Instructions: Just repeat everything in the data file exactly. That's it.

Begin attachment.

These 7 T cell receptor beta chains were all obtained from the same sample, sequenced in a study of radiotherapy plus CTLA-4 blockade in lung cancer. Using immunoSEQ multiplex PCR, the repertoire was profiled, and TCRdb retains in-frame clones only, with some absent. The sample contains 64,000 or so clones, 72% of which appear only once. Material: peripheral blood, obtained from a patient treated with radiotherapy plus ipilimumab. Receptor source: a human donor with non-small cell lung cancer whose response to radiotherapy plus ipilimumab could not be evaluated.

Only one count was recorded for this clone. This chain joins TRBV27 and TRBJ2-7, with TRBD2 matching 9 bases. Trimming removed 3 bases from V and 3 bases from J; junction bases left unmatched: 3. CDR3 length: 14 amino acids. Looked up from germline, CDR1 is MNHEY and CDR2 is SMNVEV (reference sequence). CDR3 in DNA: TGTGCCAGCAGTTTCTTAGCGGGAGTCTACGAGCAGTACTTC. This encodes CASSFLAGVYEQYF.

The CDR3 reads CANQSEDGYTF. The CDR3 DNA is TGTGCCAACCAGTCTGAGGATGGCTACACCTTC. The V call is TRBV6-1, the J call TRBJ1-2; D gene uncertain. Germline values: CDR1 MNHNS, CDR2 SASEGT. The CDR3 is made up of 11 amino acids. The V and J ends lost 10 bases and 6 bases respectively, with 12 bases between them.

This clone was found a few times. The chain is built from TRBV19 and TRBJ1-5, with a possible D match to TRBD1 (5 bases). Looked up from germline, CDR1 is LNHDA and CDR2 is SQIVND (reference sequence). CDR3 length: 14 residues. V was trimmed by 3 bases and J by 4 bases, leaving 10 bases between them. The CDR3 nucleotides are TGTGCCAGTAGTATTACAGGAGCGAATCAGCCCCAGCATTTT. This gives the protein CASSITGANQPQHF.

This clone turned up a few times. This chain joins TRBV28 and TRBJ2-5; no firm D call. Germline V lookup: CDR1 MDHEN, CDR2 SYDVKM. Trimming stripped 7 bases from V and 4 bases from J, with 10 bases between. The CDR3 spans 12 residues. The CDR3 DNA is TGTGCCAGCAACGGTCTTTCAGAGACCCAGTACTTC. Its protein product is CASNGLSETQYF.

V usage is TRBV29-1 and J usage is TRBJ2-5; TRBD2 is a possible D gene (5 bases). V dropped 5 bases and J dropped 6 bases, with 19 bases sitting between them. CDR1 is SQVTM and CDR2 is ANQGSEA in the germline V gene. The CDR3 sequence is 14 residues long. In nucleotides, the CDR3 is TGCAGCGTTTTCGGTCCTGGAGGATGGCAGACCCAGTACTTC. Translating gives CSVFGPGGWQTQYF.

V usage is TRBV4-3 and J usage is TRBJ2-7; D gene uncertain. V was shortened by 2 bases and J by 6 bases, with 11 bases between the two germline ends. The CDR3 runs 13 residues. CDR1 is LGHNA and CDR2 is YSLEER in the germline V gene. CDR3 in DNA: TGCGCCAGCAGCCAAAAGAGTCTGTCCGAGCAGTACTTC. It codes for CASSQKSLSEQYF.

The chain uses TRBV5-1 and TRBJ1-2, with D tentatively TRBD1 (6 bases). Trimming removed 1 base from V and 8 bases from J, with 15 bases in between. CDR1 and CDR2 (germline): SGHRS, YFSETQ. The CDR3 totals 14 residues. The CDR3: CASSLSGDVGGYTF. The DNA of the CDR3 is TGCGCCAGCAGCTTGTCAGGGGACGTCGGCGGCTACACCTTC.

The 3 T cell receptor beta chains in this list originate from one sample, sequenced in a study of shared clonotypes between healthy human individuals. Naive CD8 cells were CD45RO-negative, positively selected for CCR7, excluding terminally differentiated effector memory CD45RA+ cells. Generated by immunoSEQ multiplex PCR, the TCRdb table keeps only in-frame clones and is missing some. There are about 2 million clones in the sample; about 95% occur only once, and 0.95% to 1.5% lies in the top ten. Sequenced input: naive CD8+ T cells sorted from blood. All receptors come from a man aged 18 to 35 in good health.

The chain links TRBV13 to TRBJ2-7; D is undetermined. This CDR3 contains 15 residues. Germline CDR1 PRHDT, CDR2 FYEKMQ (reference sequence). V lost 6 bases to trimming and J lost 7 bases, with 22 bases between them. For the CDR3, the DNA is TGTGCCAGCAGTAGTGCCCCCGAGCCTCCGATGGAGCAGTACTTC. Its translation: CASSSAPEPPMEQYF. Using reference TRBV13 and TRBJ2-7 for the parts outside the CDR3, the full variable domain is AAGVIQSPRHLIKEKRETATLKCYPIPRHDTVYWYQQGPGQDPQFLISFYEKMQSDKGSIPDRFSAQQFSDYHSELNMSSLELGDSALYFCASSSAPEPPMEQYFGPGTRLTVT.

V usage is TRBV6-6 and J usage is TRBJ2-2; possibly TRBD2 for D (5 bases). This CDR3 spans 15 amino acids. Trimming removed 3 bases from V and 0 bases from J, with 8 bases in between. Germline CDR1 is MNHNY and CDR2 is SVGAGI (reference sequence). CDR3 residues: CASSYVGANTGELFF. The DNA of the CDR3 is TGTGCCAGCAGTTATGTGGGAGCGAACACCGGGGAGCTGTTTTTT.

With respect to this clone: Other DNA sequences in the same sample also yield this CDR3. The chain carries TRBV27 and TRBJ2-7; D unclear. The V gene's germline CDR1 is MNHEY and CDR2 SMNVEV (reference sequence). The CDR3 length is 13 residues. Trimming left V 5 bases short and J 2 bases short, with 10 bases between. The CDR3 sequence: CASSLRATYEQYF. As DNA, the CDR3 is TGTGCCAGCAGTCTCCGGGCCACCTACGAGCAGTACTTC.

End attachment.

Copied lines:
These 7 T cell receptor beta chains were all obtained from the same sample, sequenced in a study of radiotherapy plus CTLA-4 blockade in lung cancer. Using immunoSEQ multiplex PCR, the repertoire was profiled, and TCRdb retains in-frame clones only, with some absent. The sample contains 64,000 or so clones, 72% of which appear only once. Material: peripheral blood, obtained from a patient treated with radiotherapy plus ipilimumab. Receptor source: a human donor with non-small cell lung cancer whose response to radiotherapy plus ipilimumab could not be evaluated.

Only one count was recorded for this clone. This chain joins TRBV27 and TRBJ2-7, with TRBD2 matching 9 bases. Trimming removed 3 bases from V and 3 bases from J; junction bases left unmatched: 3. CDR3 length: 14 amino acids. Looked up from germline, CDR1 is MNHEY and CDR2 is SMNVEV (reference sequence). CDR3 in DNA: TGTGCCAGCAGTTTCTTAGCGGGAGTCTACGAGCAGTACTTC. This encodes CASSFLAGVYEQYF.

The CDR3 reads CANQSEDGYTF. The CDR3 DNA is TGTGCCAACCAGTCTGAGGATGGCTACACCTTC. The V call is TRBV6-1, the J call TRBJ1-2; D gene uncertain. Germline values: CDR1 MNHNS, CDR2 SASEGT. The CDR3 is made up of 11 amino acids. The V and J ends lost 10 bases and 6 bases respectively, with 12 bases between them.

This clone was found a few times. The chain is built from TRBV19 and TRBJ1-5, with a possible D match to TRBD1 (5 bases). Looked up from germline, CDR1 is LNHDA and CDR2 is SQIVND (reference sequence). CDR3 length: 14 residues. V was trimmed by 3 bases and J by 4 bases, leaving 10 bases between them. The CDR3 nucleotides are TGTGCCAGTAGTATTACAGGAGCGAATCAGCCCCAGCATTTT. This gives the protein CASSITGANQPQHF.

This clone turned up a few times. This chain joins TRBV28 and TRBJ2-5; no firm D call. Germline V lookup: CDR1 MDHEN, CDR2 SYDVKM. Trimming stripped 7 bases from V and 4 bases from J, with 10 bases between. The CDR3 spans 12 residues. The CDR3 DNA is TGTGCCAGCAACGGTCTTTCAGAGACCCAGTACTTC. Its protein product is CASNGLSETQYF.

V usage is TRBV29-1 and J usage is TRBJ2-5; TRBD2 is a possible D gene (5 bases). V dropped 5 bases and J dropped 6 bases, with 19 bases sitting between them. CDR1 is SQVTM and CDR2 is ANQGSEA in the germline V gene. The CDR3 sequence is 14 residues long. In nucleotides, the CDR3 is TGCAGCGTTTTCGGTCCTGGAGGATGGCAGACCCAGTACTTC. Translating gives CSVFGPGGWQTQYF.

V usage is TRBV4-3 and J usage is TRBJ2-7; D gene uncertain. V was shortened by 2 bases and J by 6 bases, with 11 bases between the two germline ends. The CDR3 runs 13 residues. CDR1 is LGHNA and CDR2 is YSLEER in the germline V gene. CDR3 in DNA: TGCGCCAGCAGCCAAAAGAGTCTGTCCGAGCAGTACTTC. It codes for CASSQKSLSEQYF.

The chain uses TRBV5-1 and TRBJ1-2, with D tentatively TRBD1 (6 bases). Trimming removed 1 base from V and 8 bases from J, with 15 bases in between. CDR1 and CDR2 (germline): SGHRS, YFSETQ. The CDR3 totals 14 residues. The CDR3: CASSLSGDVGGYTF. The DNA of the CDR3 is TGCGCCAGCAGCTTGTCAGGGGACGTCGGCGGCTACACCTTC.

The 3 T cell receptor beta chains in this list originate from one sample, sequenced in a study of shared clonotypes between healthy human individuals. Naive CD8 cells were CD45RO-negative, positively selected for CCR7, excluding terminally differentiated effector memory CD45RA+ cells. Generated by immunoSEQ multiplex PCR, the TCRdb table keeps only in-frame clones and is missing some. There are about 2 million clones in the sample; about 95% occur only once, and 0.95% to 1.5% lies in the top ten. Sequenced input: naive CD8+ T cells sorted from blood. All receptors come from a man aged 18 to 35 in good health.

The chain links TRBV13 to TRBJ2-7; D is undetermined. This CDR3 contains 15 residues. Germline CDR1 PRHDT, CDR2 FYEKMQ (reference sequence). V lost 6 bases to trimming and J lost 7 bases, with 22 bases between them. For the CDR3, the DNA is TGTGCCAGCAGTAGTGCCCCCGAGCCTCCGATGGAGCAGTACTTC. Its translation: CASSSAPEPPMEQYF. Using reference TRBV13 and TRBJ2-7 for the parts outside the CDR3, the full variable domain is AAGVIQSPRHLIKEKRETATLKCYPIPRHDTVYWYQQGPGQDPQFLISFYEKMQSDKGSIPDRFSAQQFSDYHSELNMSSLELGDSALYFCASSSAPEPPMEQYFGPGTRLTVT.

V usage is TRBV6-6 and J usage is TRBJ2-2; possibly TRBD2 for D (5 bases). This CDR3 spans 15 amino acids. Trimming removed 3 bases from V and 0 bases from J, with 8 bases in between. Germline CDR1 is MNHNY and CDR2 is SVGAGI (reference sequence). CDR3 residues: CASSYVGANTGELFF. The DNA of the CDR3 is TGTGCCAGCAGTTATGTGGGAGCGAACACCGGGGAGCTGTTTTTT.

With respect to this clone: Other DNA sequences in the same sample also yield this CDR3. The chain carries TRBV27 and TRBJ2-7; D unclear. The V gene's germline CDR1 is MNHEY and CDR2 SMNVEV (reference sequence). The CDR3 length is 13 residues. Trimming left V 5 bases short and J 2 bases short, with 10 bases between. The CDR3 sequence: CASSLRATYEQYF. As DNA, the CDR3 is TGTGCCAGCAGTCTCCGGGCCACCTACGAGCAGTACTTC.